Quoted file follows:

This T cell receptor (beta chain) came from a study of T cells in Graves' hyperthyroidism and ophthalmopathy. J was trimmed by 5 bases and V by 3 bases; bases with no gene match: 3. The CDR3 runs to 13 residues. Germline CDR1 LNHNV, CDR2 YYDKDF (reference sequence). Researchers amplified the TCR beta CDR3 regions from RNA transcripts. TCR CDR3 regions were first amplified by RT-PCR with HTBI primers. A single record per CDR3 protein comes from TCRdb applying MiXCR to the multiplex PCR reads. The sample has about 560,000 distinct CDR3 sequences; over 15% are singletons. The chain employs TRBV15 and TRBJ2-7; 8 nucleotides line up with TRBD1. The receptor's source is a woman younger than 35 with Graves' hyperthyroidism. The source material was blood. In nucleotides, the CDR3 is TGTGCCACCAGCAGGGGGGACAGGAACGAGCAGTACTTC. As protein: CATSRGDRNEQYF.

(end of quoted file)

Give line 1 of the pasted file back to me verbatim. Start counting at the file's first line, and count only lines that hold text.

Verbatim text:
This T cell receptor (beta chain) came from a study of T cells in Graves' hyperthyroidism and ophthalmopathy. J was trimmed by 5 bases and V by 3 bases; bases with no gene match: 3. The CDR3 runs to 13 residues. Germline CDR1 LNHNV, CDR2 YYDKDF (reference sequence). Researchers amplified the TCR beta CDR3 regions from RNA transcripts. TCR CDR3 regions were first amplified by RT-PCR with HTBI primers. A single record per CDR3 protein comes from TCRdb applying MiXCR to the multiplex PCR reads. The sample has about 560,000 distinct CDR3 sequences; over 15% are singletons. The chain employs TRBV15 and TRBJ2-7; 8 nucleotides line up with TRBD1. The receptor's source is a woman younger than 35 with Graves' hyperthyroidism. The source material was blood. In nucleotides, the CDR3 is TGTGCCACCAGCAGGGGGGACAGGAACGAGCAGTACTTC. As protein: CATSRGDRNEQYF.